One doesn't expect to end up on the podium when racing against 1700-plus boats, but that's what happened to the crew from Boats.com last weekend when we raced in the JP Morgan Round Island Race, starting and ending in Cowes, England. Actually, there are something like 60 classes in the race, and we won one of them, but the day, and our result, still left us feeling we had beaten the odds.
Skippering the boat was the boss man at Boats.com and YachtWorld.com, Ian Atkins, a top J/80 class sailor, who just finished third in the class's U.K. Nationals. His righthand man and sail trimmer, European Boats.com sales manager Dan Brown, was chief trimmer. Ian's son, Sam, was the third experienced member of the crew, and I was the guest strati-guesser, in from the States for his first ever trip around.
Over the course of nine-odd hours, beginning with a 0750 start off the Royal Yacht Squadron line at Cowes, we had a great start and immediately started losing places until we were worse than mid-fleet by the time we rounded the Needles at the western end. By then the seabreeze had kicked in and at least we were moving fast under the spinnaker. Gradually we began to pass competitors and near St. Catherines, at the south corner, we jibed about 30 times and overhauled several more. We learned later that we had moved into the lead; if we'd known that, we'd have been much more nervous when the wind died completely and we approached the Bembridge Ledge buoy with about 400 boats immediately ahead and behind us.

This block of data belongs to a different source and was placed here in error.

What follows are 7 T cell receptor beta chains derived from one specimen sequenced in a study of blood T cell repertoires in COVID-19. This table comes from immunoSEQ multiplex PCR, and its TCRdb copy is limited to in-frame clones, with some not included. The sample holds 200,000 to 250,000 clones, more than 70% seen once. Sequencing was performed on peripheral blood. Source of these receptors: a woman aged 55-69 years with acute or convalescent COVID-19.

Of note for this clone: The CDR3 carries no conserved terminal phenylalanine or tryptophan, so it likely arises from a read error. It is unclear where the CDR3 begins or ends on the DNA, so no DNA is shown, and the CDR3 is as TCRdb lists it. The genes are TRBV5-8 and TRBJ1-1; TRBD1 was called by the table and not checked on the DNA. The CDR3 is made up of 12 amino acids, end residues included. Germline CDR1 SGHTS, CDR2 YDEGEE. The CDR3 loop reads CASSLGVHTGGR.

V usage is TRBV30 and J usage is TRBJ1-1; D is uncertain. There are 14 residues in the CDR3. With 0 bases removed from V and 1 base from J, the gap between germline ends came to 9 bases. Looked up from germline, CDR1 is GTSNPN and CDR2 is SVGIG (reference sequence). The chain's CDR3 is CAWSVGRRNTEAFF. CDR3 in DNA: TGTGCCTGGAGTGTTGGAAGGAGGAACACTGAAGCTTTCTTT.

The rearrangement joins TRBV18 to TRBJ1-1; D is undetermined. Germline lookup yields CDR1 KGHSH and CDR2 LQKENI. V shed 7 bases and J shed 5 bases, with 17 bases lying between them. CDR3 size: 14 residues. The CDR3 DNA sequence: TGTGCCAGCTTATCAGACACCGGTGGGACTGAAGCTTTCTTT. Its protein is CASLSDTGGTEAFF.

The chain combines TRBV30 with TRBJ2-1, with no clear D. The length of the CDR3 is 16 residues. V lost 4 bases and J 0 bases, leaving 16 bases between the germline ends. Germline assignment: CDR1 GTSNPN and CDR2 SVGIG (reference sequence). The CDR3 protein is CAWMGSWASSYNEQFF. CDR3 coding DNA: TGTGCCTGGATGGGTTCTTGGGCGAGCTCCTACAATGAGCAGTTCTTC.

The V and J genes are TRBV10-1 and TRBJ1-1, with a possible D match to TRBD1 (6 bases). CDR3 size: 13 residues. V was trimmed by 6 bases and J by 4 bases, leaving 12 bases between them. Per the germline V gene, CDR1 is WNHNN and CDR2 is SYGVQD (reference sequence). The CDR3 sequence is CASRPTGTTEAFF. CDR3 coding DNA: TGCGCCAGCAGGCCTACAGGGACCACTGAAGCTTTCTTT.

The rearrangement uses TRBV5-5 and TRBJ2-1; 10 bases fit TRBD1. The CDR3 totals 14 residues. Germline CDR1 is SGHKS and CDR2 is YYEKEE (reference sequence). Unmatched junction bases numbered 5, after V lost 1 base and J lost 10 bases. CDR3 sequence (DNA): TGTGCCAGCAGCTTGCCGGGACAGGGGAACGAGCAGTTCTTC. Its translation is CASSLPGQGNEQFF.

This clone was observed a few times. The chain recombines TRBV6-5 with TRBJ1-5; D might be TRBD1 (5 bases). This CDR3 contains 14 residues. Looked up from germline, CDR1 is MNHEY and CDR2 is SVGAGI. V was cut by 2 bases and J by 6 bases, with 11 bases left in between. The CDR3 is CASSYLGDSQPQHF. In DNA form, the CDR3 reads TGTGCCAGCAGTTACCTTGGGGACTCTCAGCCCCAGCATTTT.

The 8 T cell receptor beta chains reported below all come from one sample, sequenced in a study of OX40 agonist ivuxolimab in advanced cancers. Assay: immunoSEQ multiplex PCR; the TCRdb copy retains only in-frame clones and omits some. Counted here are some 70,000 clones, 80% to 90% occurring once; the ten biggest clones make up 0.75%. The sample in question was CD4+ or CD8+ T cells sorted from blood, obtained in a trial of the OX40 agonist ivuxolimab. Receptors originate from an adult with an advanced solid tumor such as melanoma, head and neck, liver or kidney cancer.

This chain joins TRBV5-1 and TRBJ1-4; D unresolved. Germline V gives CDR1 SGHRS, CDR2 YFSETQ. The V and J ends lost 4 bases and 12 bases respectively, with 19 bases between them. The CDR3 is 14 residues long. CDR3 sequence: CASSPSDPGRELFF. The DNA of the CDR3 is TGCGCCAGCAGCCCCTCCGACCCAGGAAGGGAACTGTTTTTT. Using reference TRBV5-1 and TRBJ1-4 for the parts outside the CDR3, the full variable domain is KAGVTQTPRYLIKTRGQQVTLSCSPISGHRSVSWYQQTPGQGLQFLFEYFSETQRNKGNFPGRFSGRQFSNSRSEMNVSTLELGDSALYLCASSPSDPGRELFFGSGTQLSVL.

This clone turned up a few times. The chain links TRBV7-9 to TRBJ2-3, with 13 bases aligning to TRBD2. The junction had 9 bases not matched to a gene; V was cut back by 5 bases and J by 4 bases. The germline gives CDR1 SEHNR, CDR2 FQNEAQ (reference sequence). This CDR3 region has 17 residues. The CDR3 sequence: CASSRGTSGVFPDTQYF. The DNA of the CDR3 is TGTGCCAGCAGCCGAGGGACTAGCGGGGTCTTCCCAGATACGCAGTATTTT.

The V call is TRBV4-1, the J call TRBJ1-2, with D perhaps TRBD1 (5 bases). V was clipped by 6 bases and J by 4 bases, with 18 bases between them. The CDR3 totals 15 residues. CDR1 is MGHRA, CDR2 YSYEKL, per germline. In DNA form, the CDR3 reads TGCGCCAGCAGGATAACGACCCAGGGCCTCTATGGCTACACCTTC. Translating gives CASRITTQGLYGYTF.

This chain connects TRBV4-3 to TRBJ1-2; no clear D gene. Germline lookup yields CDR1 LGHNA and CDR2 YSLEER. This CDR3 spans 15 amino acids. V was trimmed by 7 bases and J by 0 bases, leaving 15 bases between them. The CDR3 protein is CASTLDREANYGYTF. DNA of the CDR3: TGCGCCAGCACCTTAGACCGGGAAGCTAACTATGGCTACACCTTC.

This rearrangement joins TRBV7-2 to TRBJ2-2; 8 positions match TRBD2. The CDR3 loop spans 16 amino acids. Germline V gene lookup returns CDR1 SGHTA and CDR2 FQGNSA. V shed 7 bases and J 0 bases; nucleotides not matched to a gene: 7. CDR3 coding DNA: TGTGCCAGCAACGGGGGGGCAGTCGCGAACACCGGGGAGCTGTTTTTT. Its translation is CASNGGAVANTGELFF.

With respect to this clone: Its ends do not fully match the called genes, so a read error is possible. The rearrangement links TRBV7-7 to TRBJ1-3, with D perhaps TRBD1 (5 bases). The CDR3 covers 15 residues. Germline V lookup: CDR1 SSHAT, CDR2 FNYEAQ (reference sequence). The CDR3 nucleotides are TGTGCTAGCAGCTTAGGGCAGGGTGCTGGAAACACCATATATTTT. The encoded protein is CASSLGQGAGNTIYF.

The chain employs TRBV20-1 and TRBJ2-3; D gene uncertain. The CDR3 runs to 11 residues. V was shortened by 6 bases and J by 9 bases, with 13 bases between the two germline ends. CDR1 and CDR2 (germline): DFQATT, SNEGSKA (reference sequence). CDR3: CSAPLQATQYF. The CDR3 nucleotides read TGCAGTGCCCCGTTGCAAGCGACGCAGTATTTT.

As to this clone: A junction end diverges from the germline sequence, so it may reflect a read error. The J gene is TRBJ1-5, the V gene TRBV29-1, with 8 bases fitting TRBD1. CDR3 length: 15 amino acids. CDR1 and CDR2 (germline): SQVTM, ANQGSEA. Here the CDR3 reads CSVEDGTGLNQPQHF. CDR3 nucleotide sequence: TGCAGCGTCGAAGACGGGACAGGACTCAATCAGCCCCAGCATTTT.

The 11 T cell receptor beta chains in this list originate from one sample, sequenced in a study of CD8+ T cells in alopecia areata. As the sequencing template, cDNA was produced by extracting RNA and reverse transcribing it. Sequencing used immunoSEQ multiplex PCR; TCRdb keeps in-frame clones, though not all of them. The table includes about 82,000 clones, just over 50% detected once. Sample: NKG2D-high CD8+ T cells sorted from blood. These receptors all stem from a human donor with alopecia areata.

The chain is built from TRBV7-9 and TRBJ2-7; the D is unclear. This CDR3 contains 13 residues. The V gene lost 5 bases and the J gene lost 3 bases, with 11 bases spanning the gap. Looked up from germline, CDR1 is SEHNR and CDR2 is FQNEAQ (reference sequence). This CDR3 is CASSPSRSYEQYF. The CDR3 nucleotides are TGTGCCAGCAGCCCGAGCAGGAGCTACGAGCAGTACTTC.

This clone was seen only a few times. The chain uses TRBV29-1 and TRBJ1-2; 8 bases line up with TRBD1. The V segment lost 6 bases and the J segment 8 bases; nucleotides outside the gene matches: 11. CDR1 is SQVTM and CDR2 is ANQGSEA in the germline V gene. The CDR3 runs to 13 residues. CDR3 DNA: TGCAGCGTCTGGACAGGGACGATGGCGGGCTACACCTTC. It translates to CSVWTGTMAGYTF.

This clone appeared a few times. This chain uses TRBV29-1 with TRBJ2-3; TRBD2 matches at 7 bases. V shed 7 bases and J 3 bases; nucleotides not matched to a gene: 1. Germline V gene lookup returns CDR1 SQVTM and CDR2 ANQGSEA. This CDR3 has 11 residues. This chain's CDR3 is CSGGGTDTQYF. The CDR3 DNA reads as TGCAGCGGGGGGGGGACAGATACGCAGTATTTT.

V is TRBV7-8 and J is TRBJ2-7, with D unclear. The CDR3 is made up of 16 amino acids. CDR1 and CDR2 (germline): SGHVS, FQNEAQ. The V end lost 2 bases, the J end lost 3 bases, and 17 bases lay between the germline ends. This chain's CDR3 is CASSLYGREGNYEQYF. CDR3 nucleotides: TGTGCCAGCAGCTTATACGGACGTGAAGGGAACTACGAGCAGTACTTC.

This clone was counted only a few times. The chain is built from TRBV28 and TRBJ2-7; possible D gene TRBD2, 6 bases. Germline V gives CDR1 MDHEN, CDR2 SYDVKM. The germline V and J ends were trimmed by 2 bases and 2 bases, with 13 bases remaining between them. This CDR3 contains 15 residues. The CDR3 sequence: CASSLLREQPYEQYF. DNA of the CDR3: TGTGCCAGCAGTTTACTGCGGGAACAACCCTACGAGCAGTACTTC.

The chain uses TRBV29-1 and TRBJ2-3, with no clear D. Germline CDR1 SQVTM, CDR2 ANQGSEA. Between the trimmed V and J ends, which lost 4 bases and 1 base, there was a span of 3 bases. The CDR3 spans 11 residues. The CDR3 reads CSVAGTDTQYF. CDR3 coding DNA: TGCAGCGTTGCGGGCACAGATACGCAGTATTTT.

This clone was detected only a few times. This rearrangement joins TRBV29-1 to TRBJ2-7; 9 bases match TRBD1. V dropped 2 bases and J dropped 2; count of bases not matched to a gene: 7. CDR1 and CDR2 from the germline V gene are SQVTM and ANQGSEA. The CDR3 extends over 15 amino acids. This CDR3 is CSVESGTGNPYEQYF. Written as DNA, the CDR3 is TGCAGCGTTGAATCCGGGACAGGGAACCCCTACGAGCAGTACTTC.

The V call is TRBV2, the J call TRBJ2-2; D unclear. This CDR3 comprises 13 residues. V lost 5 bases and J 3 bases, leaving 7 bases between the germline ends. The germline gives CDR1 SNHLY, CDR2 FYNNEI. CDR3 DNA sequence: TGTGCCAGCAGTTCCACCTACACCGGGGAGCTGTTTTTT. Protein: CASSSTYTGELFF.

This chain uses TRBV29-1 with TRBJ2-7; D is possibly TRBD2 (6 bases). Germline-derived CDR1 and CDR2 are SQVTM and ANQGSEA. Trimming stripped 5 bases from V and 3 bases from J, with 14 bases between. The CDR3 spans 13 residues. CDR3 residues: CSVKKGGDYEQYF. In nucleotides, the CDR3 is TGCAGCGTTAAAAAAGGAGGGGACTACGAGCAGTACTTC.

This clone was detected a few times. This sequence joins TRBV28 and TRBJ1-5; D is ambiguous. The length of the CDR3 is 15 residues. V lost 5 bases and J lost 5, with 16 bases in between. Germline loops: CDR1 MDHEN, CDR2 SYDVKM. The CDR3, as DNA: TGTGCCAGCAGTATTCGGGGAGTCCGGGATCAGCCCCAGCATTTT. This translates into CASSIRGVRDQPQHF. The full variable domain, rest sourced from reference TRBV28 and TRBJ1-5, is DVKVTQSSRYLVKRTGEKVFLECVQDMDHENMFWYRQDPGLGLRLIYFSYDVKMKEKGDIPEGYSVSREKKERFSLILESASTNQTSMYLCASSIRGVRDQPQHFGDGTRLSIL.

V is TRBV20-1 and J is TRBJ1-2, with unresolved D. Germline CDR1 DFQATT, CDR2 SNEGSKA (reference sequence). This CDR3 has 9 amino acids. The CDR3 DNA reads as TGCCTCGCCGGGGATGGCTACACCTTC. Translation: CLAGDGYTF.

We took a risk, jibing offshore into the current and carrying the breeze forward and around one big pile of boats, then jibing in again and sneaking around the buoy with at least 30 more outside us. The wind then died, but at least whatever air there was could reach our sails and we crept forward, with the wind gradually building again from the north. It was several more hours to the finish, and we always felt slow because there were lots of big boats passing us. We couldn't see any J/80s ahead or behind and when we finally crossed the line back at Cowes, we received a cannon salute, meaning that we were first.
What a race! I think I may have to retire from Round the Island racing after that one; it couldn't get much better.